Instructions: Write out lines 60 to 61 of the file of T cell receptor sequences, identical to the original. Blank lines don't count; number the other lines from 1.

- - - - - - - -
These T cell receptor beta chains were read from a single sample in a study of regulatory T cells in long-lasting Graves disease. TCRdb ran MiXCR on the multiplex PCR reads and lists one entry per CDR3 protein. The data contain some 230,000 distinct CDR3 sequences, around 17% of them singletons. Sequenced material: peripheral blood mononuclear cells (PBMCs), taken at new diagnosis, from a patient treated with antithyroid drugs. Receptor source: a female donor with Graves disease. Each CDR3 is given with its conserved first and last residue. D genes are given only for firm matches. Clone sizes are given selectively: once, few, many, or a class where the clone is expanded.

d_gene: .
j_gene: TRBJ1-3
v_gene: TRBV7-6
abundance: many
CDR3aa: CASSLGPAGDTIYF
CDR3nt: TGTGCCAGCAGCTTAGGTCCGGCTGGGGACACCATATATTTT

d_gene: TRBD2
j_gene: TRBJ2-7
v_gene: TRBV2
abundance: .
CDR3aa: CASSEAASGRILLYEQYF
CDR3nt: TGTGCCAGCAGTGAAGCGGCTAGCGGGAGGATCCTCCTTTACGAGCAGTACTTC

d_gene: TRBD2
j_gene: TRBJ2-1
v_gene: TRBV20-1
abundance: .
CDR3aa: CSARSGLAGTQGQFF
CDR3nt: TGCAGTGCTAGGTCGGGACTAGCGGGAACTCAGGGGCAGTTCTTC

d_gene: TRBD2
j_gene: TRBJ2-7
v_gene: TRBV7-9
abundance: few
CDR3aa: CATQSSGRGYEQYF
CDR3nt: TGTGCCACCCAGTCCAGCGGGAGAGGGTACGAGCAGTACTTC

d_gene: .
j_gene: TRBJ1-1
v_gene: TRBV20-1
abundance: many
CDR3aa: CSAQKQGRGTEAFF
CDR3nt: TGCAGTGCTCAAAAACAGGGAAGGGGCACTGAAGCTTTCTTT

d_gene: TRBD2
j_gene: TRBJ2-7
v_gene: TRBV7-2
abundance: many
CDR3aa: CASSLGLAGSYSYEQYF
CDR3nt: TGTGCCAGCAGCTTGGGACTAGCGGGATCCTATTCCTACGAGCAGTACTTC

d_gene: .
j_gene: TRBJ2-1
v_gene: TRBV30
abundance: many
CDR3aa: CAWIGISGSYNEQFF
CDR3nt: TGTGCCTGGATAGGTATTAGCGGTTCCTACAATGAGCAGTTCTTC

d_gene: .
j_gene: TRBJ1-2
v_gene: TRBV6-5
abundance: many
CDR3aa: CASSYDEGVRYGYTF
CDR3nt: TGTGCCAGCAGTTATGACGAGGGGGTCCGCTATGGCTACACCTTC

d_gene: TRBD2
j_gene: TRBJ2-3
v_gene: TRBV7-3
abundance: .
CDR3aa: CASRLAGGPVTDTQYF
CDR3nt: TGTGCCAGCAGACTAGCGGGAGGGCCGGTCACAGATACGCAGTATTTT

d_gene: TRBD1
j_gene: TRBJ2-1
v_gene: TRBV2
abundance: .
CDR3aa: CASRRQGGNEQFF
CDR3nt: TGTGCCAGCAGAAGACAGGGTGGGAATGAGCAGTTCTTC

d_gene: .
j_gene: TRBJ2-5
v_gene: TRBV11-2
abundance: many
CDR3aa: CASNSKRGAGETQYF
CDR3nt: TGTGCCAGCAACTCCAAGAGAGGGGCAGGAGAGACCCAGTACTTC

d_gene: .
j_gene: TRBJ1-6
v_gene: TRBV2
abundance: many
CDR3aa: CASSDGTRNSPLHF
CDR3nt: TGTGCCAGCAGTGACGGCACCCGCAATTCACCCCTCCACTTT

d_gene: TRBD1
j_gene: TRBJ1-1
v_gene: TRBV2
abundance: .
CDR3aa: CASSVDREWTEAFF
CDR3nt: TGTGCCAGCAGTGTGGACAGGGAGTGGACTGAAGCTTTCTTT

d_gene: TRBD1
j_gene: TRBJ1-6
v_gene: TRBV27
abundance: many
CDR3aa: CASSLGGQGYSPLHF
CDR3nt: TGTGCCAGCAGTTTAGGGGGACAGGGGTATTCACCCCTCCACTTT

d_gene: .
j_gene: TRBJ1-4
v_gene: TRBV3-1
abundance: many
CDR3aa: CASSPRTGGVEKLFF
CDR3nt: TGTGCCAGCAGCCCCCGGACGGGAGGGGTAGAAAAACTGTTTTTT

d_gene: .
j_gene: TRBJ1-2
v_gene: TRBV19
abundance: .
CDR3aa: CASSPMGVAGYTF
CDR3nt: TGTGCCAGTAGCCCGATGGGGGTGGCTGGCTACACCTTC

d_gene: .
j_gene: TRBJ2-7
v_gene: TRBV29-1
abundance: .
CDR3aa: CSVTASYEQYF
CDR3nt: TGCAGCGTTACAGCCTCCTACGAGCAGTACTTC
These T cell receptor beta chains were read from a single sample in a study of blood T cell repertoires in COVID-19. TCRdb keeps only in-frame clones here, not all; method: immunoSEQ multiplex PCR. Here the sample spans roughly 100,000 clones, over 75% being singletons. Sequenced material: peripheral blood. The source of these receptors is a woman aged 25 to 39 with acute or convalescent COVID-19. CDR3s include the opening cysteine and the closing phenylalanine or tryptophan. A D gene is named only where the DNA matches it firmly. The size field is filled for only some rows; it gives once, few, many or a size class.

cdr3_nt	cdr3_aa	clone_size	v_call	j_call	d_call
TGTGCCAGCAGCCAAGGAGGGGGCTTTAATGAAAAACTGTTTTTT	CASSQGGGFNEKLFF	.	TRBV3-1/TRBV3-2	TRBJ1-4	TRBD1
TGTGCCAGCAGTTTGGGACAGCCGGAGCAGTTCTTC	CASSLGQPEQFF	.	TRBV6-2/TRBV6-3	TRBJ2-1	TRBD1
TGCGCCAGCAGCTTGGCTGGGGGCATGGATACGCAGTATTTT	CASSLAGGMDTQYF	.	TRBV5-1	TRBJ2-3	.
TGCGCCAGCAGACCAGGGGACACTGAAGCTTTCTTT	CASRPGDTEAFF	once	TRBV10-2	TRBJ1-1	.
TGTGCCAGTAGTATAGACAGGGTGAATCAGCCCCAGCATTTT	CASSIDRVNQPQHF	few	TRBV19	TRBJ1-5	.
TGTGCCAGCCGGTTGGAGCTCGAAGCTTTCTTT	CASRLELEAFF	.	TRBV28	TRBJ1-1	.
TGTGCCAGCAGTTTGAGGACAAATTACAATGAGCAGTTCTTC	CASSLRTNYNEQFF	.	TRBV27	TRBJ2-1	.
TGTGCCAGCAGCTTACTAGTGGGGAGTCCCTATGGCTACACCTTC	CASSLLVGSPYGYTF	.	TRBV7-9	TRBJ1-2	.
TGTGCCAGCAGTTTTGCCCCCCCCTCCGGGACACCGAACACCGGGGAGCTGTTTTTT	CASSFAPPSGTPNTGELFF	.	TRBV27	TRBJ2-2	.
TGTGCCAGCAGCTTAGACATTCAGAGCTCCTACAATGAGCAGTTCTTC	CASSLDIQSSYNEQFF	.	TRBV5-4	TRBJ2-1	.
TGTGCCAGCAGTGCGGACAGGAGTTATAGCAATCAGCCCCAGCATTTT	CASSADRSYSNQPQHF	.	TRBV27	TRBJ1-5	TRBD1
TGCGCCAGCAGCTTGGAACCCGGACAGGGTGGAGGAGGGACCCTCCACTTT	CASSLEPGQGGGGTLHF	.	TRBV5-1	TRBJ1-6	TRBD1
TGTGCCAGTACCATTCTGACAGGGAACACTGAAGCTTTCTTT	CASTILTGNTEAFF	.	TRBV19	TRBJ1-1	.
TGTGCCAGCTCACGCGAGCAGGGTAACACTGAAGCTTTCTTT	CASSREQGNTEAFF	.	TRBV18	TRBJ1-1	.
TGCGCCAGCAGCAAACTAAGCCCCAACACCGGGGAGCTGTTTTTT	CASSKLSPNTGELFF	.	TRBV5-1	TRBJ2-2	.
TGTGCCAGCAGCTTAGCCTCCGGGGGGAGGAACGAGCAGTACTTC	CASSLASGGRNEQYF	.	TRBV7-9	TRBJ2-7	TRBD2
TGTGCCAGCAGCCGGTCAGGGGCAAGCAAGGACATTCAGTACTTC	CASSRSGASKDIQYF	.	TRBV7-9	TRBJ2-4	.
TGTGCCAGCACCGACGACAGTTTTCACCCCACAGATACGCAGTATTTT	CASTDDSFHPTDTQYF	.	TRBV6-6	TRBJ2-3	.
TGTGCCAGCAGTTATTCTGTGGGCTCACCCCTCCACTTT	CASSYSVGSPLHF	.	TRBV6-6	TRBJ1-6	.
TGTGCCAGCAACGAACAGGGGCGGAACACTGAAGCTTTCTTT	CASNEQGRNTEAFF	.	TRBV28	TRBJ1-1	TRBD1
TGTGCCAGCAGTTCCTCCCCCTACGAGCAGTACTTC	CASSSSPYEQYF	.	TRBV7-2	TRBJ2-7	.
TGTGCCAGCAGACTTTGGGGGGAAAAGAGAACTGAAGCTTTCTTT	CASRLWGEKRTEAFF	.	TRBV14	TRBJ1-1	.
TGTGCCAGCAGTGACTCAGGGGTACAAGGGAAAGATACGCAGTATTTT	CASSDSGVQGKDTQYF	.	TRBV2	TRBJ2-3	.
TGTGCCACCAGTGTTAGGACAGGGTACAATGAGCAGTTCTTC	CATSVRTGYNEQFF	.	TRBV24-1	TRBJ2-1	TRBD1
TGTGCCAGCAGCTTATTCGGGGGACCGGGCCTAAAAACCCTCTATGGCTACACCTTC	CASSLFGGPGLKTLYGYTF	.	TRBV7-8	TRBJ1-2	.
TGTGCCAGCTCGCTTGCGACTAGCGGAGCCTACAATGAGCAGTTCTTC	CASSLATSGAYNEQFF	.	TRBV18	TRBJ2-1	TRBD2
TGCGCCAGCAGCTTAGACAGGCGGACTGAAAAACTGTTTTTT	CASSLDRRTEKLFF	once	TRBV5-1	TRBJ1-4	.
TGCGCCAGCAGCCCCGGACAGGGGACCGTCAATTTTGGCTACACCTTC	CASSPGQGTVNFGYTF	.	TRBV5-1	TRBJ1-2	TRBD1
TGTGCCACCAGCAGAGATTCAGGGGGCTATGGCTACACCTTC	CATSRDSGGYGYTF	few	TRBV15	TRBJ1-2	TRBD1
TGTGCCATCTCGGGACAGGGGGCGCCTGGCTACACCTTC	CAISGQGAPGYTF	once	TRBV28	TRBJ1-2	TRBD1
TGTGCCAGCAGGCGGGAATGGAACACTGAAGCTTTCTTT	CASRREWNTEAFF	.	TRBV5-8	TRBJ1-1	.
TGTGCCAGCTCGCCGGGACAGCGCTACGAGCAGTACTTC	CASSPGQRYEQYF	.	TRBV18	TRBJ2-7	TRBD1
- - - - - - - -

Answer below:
CDR3aa: CASRRQGGNEQFF
CDR3nt: TGTGCCAGCAGAAGACAGGGTGGGAATGAGCAGTTCTTC